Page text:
Project name: Royal Free London NHS Foundation Trust Tuberous Sclerosis Complex Service Project period: 16 months
Joint working project summary: Tuberous sclerosis is an exemplar rare disease affecting an estimated 1 in 10,000 births and with a measured prevalence of approximately 1 in 20,000 of the population. People with tuberous sclerosis often have complex care needs, encompassing clinical, psychological, social and educational support. The Royal Free London NHS Foundation Trust and Novartis Pharmaceuticals UK Ltd have come together to provide the capability to set up a Tuberous Sclerosis clinic, to improve the management of patients with Tuberous Sclerosis Complex (“TSC”) in North London, Essex & Hertfordshire where currently access to specialist expertise in TSC is fragmented, and to provide focused and high quality care care for patients with TSC.
Expected patient outcomes for this project: It is expected that the development of the TSC Clinic in collaboration with the NHS at the Royal Free London Hospital will result in a robust patient and referral pathway, improved quality of patient care by establishing nurse-led clinics and patient coordination including increased Clinical Genetics Consultant support improved patient experience and outcomes, an increase in appropriately treated patients and access to innovative medicines.
Start Date and Duration: 1st November 2015 – 15th February 2017
ONC15-C025d February 2016
NHS Greater Glasgow & Clyde Molecular Diagnostic Pathway Development
Joint working project summary: This Joint Working Project aims to introduce new molecular techniques into routine clinical practice. A part of this will be to establish two service-focused Clinical Scientists in the GG&C Molecular Pathology laboratory This would include both solid tumours and haematological cancers. The project will develop the following objectives 1. SMC / MPEP identified Companion or stand-alone Diagnostics, from real-time submissions and the Horizon Scanning Process. 2. Supporting the requirements of Regional Commercial and Non-Commercial Clinical Trials. 3. Development of Diagnostic Pathways incorporating efficient and effective sequential testing strategies. 4. Introduction of Next Generation Sequencing and other novel-technologies to routine diagnostic practice. 5. Regular and close interaction with academia (Beatson Cancer Research Institute and the Paul O’Gorman Leukaemia Centre) & Pharma (Novartis & Celgene).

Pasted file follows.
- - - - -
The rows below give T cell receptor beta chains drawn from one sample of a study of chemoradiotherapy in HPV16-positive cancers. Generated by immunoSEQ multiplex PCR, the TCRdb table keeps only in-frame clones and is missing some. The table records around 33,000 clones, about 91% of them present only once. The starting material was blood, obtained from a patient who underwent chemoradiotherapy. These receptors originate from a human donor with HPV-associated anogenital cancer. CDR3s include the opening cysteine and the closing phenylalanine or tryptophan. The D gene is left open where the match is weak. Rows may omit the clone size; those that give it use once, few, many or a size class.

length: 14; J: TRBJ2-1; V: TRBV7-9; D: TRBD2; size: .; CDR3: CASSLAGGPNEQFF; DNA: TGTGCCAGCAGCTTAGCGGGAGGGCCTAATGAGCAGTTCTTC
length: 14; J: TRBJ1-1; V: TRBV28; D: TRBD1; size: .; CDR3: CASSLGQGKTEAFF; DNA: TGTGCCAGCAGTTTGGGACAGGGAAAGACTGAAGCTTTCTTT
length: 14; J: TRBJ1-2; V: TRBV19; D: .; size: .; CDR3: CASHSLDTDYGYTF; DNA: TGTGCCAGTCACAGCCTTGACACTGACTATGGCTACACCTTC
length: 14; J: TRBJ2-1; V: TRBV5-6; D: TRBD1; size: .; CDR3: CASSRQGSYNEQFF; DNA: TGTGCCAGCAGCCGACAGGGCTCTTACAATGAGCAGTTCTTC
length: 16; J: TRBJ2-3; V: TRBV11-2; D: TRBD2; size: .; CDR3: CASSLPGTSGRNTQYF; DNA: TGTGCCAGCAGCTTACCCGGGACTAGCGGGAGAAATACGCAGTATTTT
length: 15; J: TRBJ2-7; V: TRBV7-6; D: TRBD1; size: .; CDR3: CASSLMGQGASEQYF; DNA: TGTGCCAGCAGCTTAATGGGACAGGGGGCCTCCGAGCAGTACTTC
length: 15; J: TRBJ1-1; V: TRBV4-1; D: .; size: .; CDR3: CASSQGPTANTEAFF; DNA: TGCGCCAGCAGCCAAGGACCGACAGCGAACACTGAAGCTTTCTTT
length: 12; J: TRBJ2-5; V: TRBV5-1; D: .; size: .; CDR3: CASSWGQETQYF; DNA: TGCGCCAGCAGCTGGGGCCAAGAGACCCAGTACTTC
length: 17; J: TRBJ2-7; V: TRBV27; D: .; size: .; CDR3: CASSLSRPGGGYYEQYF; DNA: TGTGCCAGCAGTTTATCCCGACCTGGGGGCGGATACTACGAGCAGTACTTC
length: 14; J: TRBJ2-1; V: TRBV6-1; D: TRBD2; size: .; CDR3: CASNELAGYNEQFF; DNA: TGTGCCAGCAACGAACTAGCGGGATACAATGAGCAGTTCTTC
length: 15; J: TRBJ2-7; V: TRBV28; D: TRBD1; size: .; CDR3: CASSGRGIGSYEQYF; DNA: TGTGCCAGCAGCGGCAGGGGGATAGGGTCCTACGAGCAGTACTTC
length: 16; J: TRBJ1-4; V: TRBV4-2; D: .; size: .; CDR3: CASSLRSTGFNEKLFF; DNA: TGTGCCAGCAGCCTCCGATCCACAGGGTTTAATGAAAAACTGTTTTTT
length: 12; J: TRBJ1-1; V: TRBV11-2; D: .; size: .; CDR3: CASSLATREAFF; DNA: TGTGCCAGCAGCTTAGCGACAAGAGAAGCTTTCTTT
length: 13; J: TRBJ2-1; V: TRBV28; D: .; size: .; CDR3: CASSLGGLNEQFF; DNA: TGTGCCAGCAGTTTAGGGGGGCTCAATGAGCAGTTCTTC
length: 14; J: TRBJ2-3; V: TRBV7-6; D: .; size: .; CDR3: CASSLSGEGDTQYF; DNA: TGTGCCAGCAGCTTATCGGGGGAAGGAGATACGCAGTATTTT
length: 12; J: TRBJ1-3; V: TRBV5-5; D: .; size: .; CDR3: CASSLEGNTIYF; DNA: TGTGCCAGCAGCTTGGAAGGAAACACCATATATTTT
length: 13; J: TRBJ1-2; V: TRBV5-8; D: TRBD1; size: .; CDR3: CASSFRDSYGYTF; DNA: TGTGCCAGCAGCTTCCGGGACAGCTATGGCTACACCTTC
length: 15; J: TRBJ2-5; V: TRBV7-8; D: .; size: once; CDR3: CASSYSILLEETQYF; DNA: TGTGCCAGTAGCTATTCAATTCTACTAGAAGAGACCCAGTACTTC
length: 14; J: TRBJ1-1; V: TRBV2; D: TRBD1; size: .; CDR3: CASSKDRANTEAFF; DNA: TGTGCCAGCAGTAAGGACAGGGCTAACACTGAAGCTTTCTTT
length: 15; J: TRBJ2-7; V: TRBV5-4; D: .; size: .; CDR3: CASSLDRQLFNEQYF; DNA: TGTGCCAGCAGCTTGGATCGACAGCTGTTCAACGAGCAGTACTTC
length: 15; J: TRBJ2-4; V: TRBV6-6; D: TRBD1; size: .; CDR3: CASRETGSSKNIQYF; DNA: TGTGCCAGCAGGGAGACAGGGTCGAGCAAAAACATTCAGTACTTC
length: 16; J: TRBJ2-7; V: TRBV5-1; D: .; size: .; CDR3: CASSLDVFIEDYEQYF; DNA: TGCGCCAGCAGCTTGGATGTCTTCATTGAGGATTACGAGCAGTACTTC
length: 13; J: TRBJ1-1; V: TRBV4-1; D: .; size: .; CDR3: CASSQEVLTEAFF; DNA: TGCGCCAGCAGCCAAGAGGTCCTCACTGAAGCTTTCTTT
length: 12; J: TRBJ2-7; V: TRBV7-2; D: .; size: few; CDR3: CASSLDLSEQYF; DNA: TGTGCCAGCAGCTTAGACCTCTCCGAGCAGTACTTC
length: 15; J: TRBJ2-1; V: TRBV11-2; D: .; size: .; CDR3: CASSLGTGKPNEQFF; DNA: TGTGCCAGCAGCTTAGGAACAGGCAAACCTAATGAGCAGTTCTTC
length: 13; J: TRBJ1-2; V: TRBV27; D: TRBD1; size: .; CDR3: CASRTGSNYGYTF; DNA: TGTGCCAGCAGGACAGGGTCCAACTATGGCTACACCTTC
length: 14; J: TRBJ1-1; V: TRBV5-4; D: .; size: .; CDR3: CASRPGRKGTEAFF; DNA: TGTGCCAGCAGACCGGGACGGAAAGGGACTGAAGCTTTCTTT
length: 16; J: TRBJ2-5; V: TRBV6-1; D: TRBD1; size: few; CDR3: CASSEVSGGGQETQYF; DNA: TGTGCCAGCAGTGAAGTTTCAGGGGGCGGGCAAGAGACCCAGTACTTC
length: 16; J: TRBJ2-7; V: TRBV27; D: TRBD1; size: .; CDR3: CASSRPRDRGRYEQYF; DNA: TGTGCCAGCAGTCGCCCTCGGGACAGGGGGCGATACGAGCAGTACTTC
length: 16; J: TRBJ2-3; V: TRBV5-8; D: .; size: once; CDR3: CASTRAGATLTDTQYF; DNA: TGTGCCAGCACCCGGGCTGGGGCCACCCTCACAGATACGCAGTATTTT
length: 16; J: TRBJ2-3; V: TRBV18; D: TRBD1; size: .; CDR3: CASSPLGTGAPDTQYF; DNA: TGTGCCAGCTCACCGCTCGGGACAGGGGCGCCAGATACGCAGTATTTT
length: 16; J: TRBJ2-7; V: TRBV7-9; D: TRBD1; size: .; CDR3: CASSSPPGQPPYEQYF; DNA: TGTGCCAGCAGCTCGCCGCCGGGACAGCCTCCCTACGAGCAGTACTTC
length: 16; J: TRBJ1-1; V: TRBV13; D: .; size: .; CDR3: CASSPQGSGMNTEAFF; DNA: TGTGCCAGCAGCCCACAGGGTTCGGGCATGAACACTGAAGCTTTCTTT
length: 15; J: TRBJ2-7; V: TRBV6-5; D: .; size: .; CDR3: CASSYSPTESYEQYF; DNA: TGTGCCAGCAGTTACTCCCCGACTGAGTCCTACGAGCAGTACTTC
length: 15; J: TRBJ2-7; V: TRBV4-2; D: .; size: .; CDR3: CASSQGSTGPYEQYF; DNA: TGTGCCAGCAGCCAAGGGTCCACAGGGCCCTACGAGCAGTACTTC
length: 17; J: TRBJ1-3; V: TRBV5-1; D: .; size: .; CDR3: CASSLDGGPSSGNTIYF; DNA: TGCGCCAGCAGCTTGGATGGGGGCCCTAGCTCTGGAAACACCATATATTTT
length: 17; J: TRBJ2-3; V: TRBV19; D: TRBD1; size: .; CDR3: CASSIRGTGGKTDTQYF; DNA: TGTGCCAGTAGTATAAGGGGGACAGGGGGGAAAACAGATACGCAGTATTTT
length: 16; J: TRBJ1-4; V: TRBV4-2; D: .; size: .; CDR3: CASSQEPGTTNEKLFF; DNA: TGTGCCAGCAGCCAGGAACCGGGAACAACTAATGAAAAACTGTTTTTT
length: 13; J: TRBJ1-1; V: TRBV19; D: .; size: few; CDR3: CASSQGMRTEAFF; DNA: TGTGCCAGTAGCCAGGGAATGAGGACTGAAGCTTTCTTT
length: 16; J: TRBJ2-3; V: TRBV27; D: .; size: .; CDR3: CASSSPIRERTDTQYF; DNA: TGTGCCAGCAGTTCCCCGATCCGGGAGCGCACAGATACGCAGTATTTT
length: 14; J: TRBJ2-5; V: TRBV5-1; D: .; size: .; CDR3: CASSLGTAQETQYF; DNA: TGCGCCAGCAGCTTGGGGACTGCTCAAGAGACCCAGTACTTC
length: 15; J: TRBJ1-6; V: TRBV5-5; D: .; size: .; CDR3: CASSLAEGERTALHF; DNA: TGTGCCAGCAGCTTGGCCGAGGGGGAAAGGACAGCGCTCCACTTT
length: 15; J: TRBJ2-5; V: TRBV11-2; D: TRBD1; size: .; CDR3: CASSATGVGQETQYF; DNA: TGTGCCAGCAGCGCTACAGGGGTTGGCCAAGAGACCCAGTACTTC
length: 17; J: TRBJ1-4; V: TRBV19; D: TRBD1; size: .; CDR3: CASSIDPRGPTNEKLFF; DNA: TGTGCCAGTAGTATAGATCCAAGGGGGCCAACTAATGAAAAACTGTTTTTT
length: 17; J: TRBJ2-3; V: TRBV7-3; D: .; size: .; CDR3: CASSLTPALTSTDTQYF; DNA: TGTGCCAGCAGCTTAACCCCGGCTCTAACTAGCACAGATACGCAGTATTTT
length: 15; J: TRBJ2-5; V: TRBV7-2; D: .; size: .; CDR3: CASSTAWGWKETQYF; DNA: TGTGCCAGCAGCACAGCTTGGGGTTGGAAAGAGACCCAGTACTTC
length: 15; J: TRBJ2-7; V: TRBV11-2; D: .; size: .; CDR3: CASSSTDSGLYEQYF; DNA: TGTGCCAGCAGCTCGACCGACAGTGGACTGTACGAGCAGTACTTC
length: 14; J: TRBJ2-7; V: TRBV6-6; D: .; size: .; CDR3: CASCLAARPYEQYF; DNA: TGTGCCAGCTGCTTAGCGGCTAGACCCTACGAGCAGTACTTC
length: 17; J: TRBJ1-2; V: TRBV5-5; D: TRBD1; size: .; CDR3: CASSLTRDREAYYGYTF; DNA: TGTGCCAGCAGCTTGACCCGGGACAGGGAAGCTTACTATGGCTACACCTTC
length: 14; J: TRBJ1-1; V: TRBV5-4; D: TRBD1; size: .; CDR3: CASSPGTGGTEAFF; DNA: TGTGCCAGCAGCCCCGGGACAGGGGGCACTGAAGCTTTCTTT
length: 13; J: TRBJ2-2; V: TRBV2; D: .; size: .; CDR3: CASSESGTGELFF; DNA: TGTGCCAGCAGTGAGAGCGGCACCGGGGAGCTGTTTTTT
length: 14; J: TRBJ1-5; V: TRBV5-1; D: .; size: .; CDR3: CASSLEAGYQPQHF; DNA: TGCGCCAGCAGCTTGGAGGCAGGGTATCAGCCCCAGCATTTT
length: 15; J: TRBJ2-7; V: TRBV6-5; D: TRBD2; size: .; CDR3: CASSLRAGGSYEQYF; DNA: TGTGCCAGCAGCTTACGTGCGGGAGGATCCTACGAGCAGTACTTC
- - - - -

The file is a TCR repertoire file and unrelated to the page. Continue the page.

Expected patient outcomes for this project: Improved quality, and equality, of care for patients via rapid and accurate identification of molecular tumour targets, allowing targeting of medicines across NHS Scotland. This will improve cancer outcomes and improve patient experience.
In the first year of this project we will seek a qualitative outcome as a measure of success. This qualitative measure of success will be written evidence from an NHS/independent group representative that the project is developing capabilities in line with the project plan. The representative will be Dr Roma Armstrong, Senior Manager of Research and Development of NHS GG&C
Quantitative patient measurements of benefit for year 1 of this project are listed below:
1. Pick up rate of disease related mutations where conventional approaches (e.g. cytogenetics) have failed to identify a genetic marker. 2. Number of patients who have a potentially treatment altering mutation identified e.g. ASXL1 in MDS where poor prognosis is likely and early transplant may be offered. 3. Measuring time to reporting (the current NGS tests currently sent by NHSGG&C to laboratories in England have a turnaround time of 8-16 weeks).
Start Date & Duration: November 2015 – November 2016